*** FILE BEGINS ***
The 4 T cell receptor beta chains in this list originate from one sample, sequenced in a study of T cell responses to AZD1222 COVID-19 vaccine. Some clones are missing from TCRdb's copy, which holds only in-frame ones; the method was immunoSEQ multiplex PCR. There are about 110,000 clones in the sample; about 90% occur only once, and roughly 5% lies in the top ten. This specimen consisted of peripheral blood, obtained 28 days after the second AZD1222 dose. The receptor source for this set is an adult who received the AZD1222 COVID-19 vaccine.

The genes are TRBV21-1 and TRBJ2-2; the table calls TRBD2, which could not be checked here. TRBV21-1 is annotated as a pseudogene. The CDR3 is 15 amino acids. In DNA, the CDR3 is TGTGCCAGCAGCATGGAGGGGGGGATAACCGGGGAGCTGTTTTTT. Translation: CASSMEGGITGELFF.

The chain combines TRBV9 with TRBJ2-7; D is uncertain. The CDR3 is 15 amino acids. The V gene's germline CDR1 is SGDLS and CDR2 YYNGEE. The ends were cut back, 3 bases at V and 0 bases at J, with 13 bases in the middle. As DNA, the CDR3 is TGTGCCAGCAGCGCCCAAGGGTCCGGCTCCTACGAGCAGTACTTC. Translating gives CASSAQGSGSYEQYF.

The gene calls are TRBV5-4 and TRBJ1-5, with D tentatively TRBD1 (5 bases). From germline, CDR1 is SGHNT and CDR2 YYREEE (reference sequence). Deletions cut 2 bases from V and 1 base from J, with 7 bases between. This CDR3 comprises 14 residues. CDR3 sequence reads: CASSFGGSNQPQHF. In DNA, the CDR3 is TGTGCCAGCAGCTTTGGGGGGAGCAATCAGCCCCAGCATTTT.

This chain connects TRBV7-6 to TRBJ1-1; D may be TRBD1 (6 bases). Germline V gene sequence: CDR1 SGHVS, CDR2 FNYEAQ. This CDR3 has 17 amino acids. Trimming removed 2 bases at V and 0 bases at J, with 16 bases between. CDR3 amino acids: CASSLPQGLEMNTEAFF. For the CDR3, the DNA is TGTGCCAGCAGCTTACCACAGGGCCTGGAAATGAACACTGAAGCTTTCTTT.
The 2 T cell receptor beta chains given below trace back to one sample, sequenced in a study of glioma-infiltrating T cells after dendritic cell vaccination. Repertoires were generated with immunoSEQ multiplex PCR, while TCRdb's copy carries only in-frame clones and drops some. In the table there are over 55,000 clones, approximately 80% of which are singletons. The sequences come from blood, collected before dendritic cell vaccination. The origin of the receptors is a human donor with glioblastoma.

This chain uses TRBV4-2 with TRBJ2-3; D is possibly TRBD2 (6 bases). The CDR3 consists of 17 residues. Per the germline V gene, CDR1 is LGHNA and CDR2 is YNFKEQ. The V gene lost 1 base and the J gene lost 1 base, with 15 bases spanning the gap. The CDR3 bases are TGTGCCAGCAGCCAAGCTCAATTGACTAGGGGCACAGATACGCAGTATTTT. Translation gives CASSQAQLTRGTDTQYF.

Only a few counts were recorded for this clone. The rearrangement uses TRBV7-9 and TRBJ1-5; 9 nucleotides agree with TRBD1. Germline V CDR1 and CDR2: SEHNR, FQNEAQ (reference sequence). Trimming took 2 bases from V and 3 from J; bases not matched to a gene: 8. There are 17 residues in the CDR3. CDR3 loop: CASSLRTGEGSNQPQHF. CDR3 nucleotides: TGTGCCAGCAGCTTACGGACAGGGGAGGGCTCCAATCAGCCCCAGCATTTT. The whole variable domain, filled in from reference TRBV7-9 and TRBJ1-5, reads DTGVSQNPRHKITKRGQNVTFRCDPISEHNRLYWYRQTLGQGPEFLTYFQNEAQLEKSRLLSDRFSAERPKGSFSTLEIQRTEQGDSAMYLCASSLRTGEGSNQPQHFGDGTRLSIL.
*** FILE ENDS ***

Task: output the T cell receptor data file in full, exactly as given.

The 4 T cell receptor beta chains in this list originate from one sample, sequenced in a study of T cell responses to AZD1222 COVID-19 vaccine. Some clones are missing from TCRdb's copy, which holds only in-frame ones; the method was immunoSEQ multiplex PCR. There are about 110,000 clones in the sample; about 90% occur only once, and roughly 5% lies in the top ten. This specimen consisted of peripheral blood, obtained 28 days after the second AZD1222 dose. The receptor source for this set is an adult who received the AZD1222 COVID-19 vaccine.

The genes are TRBV21-1 and TRBJ2-2; the table calls TRBD2, which could not be checked here. TRBV21-1 is annotated as a pseudogene. The CDR3 is 15 amino acids. In DNA, the CDR3 is TGTGCCAGCAGCATGGAGGGGGGGATAACCGGGGAGCTGTTTTTT. Translation: CASSMEGGITGELFF.

The chain combines TRBV9 with TRBJ2-7; D is uncertain. The CDR3 is 15 amino acids. The V gene's germline CDR1 is SGDLS and CDR2 YYNGEE. The ends were cut back, 3 bases at V and 0 bases at J, with 13 bases in the middle. As DNA, the CDR3 is TGTGCCAGCAGCGCCCAAGGGTCCGGCTCCTACGAGCAGTACTTC. Translating gives CASSAQGSGSYEQYF.

The gene calls are TRBV5-4 and TRBJ1-5, with D tentatively TRBD1 (5 bases). From germline, CDR1 is SGHNT and CDR2 YYREEE (reference sequence). Deletions cut 2 bases from V and 1 base from J, with 7 bases between. This CDR3 comprises 14 residues. CDR3 sequence reads: CASSFGGSNQPQHF. In DNA, the CDR3 is TGTGCCAGCAGCTTTGGGGGGAGCAATCAGCCCCAGCATTTT.

This chain connects TRBV7-6 to TRBJ1-1; D may be TRBD1 (6 bases). Germline V gene sequence: CDR1 SGHVS, CDR2 FNYEAQ. This CDR3 has 17 amino acids. Trimming removed 2 bases at V and 0 bases at J, with 16 bases between. CDR3 amino acids: CASSLPQGLEMNTEAFF. For the CDR3, the DNA is TGTGCCAGCAGCTTACCACAGGGCCTGGAAATGAACACTGAAGCTTTCTTT.
The 2 T cell receptor beta chains given below trace back to one sample, sequenced in a study of glioma-infiltrating T cells after dendritic cell vaccination. Repertoires were generated with immunoSEQ multiplex PCR, while TCRdb's copy carries only in-frame clones and drops some. In the table there are over 55,000 clones, approximately 80% of which are singletons. The sequences come from blood, collected before dendritic cell vaccination. The origin of the receptors is a human donor with glioblastoma.

This chain uses TRBV4-2 with TRBJ2-3; D is possibly TRBD2 (6 bases). The CDR3 consists of 17 residues. Per the germline V gene, CDR1 is LGHNA and CDR2 is YNFKEQ. The V gene lost 1 base and the J gene lost 1 base, with 15 bases spanning the gap. The CDR3 bases are TGTGCCAGCAGCCAAGCTCAATTGACTAGGGGCACAGATACGCAGTATTTT. Translation gives CASSQAQLTRGTDTQYF.

Only a few counts were recorded for this clone. The rearrangement uses TRBV7-9 and TRBJ1-5; 9 nucleotides agree with TRBD1. Germline V CDR1 and CDR2: SEHNR, FQNEAQ (reference sequence). Trimming took 2 bases from V and 3 from J; bases not matched to a gene: 8. There are 17 residues in the CDR3. CDR3 loop: CASSLRTGEGSNQPQHF. CDR3 nucleotides: TGTGCCAGCAGCTTACGGACAGGGGAGGGCTCCAATCAGCCCCAGCATTTT. The whole variable domain, filled in from reference TRBV7-9 and TRBJ1-5, reads DTGVSQNPRHKITKRGQNVTFRCDPISEHNRLYWYRQTLGQGPEFLTYFQNEAQLEKSRLLSDRFSAERPKGSFSTLEIQRTEQGDSAMYLCASSLRTGEGSNQPQHFGDGTRLSIL.